A row of cows in a cattle house.

Gas-measuring ‘agricomb’ could help cattle farms cut emissions

Cows have become the butt of a lot of jokes. Or rather, their gas is joke-inducing as more people learn about the link between heat-trapping greenhouse gas emissions and cow burps and flatulence. In fact, livestock, especially cattle, are the largest human-induced sources of methane in the United States.

Researchers at the National Institute of Standards and Technology and Kansas State University unveiled a technology that more precisely measures cows’ gas emissions. This could lead to innovations that reduce greenhouse gas emissions on farms.

The technology

The researchers used a device called an agricomb, an optical frequency comb used in an agricultural setting. Optical frequency combs are precise tools that measure different light frequencies. 

The scientists used the portable agricomb to measure emissions of methane, ammonia, carbon dioxide, and water vapor based on light absorption in the atmosphere around a beef cattle feedlot in Kansas. The tool is especially good at measuring multiple gases at the same time, which is challenging for other technologies. This is the first time such a tool has been used in an agricultural setting.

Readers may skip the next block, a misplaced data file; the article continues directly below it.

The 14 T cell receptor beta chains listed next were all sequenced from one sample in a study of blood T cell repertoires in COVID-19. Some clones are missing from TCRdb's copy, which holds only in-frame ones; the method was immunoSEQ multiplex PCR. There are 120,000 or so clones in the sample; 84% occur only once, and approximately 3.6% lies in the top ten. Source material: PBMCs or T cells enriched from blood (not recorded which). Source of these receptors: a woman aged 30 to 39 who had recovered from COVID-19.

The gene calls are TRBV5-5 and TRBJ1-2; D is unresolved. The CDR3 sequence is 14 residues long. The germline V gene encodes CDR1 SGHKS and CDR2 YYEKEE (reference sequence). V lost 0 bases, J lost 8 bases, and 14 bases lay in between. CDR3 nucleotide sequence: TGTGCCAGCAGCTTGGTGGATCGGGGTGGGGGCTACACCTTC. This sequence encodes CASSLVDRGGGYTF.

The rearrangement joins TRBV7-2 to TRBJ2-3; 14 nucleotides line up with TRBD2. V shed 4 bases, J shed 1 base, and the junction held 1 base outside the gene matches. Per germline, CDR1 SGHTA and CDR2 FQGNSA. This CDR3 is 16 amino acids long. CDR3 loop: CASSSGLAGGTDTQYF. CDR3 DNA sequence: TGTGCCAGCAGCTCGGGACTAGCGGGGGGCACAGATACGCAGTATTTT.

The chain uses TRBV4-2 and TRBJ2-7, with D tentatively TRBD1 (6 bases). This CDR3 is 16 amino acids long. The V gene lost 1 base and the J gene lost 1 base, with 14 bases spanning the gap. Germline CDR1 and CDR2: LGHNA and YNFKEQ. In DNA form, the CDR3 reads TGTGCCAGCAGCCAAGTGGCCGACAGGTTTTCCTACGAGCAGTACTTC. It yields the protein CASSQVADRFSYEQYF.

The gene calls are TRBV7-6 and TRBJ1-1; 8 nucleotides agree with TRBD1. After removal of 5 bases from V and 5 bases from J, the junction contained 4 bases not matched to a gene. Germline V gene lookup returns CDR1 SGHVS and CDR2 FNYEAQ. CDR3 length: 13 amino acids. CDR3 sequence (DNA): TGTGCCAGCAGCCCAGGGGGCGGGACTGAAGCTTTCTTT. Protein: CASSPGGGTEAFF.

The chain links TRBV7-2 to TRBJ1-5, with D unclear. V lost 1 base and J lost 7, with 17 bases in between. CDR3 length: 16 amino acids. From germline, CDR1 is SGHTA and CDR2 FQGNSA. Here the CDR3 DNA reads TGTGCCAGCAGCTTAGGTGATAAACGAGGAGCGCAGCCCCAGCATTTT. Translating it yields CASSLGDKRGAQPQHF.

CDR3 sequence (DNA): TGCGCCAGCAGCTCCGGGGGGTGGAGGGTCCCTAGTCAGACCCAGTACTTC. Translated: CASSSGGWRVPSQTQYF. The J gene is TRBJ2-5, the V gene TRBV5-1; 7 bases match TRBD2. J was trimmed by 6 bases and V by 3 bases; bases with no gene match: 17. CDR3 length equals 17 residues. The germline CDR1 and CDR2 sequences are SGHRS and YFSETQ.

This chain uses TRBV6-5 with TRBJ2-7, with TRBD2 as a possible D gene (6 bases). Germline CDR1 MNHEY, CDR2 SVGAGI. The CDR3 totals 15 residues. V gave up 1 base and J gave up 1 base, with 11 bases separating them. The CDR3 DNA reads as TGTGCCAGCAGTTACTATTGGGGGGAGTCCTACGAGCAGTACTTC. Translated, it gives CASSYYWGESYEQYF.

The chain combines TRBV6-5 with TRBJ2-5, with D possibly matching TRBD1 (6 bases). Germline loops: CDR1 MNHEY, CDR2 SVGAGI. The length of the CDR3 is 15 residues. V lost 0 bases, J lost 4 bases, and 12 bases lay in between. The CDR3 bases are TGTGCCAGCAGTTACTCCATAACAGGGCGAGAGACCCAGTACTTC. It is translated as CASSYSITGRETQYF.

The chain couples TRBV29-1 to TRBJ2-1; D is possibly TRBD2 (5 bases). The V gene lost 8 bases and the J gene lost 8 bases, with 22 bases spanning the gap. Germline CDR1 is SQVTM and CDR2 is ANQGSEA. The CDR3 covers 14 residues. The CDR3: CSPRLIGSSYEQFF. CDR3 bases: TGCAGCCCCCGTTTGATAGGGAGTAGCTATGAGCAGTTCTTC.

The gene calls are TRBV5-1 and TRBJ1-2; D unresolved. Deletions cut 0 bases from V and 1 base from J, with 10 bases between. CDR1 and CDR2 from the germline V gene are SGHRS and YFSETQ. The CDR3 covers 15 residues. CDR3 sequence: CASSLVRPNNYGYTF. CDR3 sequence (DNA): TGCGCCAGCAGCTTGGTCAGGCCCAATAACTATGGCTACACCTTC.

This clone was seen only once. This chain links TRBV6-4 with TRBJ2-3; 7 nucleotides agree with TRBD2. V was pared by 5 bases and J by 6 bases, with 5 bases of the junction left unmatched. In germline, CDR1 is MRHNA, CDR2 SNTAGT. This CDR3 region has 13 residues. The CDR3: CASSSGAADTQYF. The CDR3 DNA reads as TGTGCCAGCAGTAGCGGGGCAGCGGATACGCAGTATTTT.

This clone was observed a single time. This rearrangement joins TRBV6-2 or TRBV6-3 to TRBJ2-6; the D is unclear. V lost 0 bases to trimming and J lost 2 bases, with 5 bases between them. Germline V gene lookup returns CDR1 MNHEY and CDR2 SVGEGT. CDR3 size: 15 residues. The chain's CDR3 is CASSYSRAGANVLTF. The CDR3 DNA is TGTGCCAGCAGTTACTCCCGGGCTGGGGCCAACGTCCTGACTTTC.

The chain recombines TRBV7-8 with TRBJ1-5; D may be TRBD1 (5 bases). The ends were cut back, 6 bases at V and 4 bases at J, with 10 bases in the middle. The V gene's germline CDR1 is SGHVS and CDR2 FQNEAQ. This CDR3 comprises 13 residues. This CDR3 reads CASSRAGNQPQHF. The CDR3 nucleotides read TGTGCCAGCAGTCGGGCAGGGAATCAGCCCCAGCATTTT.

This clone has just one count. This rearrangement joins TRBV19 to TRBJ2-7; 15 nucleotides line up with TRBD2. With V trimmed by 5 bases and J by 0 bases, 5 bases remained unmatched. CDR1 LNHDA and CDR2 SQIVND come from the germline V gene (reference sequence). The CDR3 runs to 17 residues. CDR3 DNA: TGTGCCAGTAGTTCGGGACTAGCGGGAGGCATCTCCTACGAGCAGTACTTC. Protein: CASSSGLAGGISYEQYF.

The agricomb was able to identify trace amounts of gases, both from the cattle themselves and manure on the ground. The system is better able to characterize sources of gases compared with commercial sensors. And it is better at handling difficult-to-measure gases, such as ammonia. This shows promise for measuring emissions from cows that are widely dispersed in a pasture instead of clumped together in a pen.

A graphic representation of an agricomb.
Credit: N. Hanacek/NIST

Next steps

What cattle eat affects their emissions, but that is largely unaccounted for in greenhouse gas emission models. The cattle in the Kansas feedlot study ate a mixture of hay and corn silage. NIST and KSU’s next study will be on cows that eat native grasses in a pasture.

“The different feed, plus microbial activity in grassland soils that consumes methane, may mean less atmospheric methane production in the pasture than in the feedlot,” NIST physicist Brian Washburn said in a news release. “The cattle spend about 75% of their life in the pasture, so this measurement would be more representative of the net methane production. This would also be a harder measurement, since it would take place over a larger area.”

The researchers say the agricomb is accurately able to quantify agricultural gas emissions. They suggest that using an agricomb could help in designing cleaner and more productive farms.

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